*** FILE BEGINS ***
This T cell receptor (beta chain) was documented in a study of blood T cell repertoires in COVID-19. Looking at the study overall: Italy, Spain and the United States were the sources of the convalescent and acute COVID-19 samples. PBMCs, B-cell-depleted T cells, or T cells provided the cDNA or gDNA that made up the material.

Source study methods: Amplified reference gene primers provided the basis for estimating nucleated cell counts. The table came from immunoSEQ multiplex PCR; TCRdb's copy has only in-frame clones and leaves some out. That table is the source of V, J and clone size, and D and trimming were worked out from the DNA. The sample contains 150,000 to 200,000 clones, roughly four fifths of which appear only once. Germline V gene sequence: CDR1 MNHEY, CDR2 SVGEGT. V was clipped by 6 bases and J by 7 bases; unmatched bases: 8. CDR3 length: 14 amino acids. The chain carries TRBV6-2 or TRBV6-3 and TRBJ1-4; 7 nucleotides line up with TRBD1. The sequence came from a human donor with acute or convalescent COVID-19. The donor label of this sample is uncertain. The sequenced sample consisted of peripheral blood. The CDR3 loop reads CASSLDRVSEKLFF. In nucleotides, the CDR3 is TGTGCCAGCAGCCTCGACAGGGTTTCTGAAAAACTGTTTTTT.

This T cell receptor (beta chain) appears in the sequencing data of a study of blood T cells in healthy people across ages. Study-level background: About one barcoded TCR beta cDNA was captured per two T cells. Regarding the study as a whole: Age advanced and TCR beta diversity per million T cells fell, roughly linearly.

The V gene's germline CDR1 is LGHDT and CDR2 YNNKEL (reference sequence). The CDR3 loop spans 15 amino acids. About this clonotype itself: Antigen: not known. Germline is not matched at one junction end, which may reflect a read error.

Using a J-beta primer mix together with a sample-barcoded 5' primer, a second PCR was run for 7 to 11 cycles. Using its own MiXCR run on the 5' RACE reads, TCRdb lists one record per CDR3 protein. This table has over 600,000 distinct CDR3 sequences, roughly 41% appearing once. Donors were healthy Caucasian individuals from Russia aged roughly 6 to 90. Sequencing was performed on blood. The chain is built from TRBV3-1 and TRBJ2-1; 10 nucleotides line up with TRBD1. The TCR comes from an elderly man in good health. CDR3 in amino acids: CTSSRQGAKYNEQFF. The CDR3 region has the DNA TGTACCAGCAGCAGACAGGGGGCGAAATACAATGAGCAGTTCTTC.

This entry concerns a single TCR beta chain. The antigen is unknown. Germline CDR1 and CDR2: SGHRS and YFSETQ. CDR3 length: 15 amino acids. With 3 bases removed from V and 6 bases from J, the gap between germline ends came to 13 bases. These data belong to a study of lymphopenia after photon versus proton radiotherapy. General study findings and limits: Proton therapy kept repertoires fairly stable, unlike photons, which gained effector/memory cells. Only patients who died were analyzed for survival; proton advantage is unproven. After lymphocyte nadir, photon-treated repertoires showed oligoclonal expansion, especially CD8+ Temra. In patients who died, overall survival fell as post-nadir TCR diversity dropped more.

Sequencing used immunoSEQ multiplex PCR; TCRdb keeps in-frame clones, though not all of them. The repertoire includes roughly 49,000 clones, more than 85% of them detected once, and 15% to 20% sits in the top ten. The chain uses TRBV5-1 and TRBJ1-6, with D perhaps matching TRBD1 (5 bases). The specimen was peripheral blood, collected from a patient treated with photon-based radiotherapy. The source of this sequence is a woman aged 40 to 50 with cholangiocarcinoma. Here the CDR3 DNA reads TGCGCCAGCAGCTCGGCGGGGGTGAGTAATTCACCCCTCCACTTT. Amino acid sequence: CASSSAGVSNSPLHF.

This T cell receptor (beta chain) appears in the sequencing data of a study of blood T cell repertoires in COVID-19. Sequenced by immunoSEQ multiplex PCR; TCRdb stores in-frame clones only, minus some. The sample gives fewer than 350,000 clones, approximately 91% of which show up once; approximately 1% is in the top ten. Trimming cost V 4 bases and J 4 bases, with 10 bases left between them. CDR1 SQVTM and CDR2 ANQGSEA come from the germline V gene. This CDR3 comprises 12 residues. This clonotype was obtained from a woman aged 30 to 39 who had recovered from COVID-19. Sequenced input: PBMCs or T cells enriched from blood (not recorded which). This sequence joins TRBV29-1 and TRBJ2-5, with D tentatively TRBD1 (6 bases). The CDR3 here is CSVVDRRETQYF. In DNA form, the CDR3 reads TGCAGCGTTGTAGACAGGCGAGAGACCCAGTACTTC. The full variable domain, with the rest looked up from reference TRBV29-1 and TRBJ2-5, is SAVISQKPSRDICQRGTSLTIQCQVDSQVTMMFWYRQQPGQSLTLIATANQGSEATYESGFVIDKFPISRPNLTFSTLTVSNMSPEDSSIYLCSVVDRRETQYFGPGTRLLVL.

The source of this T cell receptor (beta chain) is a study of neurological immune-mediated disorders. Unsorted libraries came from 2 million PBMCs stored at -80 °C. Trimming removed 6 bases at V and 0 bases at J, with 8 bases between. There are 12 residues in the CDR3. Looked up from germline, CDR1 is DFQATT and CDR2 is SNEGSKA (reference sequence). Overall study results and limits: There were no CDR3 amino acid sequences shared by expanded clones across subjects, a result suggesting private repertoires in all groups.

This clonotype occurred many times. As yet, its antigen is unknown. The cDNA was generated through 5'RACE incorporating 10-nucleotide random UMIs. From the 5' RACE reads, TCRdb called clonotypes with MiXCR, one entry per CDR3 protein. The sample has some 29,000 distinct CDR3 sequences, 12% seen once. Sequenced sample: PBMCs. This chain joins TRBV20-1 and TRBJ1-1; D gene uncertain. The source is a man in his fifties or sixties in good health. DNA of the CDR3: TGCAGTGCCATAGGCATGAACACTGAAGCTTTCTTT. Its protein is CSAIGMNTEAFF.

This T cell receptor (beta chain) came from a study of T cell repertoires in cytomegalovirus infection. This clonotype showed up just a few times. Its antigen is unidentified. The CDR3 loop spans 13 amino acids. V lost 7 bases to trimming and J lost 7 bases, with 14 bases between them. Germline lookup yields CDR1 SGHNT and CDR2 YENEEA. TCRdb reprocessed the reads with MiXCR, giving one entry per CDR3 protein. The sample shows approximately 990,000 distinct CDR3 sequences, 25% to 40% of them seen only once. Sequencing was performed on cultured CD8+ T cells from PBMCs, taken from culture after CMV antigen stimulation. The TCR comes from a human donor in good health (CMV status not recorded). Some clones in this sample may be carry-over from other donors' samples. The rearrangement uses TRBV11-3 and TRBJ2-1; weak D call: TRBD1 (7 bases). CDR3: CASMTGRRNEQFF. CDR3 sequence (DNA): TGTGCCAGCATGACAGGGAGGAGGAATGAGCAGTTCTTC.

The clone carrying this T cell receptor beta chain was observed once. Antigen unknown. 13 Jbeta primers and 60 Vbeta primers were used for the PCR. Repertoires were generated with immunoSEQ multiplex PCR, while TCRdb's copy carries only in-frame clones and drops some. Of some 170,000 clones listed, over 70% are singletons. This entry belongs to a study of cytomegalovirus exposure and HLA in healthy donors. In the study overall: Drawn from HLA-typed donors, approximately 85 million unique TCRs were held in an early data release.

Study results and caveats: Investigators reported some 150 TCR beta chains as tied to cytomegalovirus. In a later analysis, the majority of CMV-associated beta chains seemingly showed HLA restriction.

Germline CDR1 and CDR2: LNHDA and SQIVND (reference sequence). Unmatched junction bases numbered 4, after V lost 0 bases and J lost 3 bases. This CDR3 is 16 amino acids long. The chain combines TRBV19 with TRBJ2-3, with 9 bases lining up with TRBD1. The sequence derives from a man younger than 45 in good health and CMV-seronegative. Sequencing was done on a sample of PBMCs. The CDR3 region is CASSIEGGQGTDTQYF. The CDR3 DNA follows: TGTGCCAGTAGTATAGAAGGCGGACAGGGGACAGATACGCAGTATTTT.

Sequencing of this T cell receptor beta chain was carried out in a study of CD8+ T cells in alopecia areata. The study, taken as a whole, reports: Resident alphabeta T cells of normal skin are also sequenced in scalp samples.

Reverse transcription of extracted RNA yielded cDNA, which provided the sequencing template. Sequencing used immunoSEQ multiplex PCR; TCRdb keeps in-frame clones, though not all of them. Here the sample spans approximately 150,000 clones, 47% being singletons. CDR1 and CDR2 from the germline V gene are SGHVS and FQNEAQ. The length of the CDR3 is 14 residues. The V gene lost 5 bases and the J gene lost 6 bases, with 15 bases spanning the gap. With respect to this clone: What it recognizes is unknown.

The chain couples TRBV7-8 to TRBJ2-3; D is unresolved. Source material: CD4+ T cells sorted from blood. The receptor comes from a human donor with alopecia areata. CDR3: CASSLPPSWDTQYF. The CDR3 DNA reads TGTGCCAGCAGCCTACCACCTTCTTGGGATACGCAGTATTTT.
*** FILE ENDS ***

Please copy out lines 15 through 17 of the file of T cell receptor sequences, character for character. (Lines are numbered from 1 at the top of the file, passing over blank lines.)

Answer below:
Sequencing of this T cell receptor beta chain was carried out in a study of CD8+ T cells in alopecia areata. The study, taken as a whole, reports: Resident alphabeta T cells of normal skin are also sequenced in scalp samples.

Reverse transcription of extracted RNA yielded cDNA, which provided the sequencing template. Sequencing used immunoSEQ multiplex PCR; TCRdb keeps in-frame clones, though not all of them. Here the sample spans approximately 150,000 clones, 47% being singletons. CDR1 and CDR2 from the germline V gene are SGHVS and FQNEAQ. The length of the CDR3 is 14 residues. The V gene lost 5 bases and the J gene lost 6 bases, with 15 bases spanning the gap. With respect to this clone: What it recognizes is unknown.

The chain couples TRBV7-8 to TRBJ2-3; D is unresolved. Source material: CD4+ T cells sorted from blood. The receptor comes from a human donor with alopecia areata. CDR3: CASSLPPSWDTQYF. The CDR3 DNA reads TGTGCCAGCAGCCTACCACCTTCTTGGGATACGCAGTATTTT.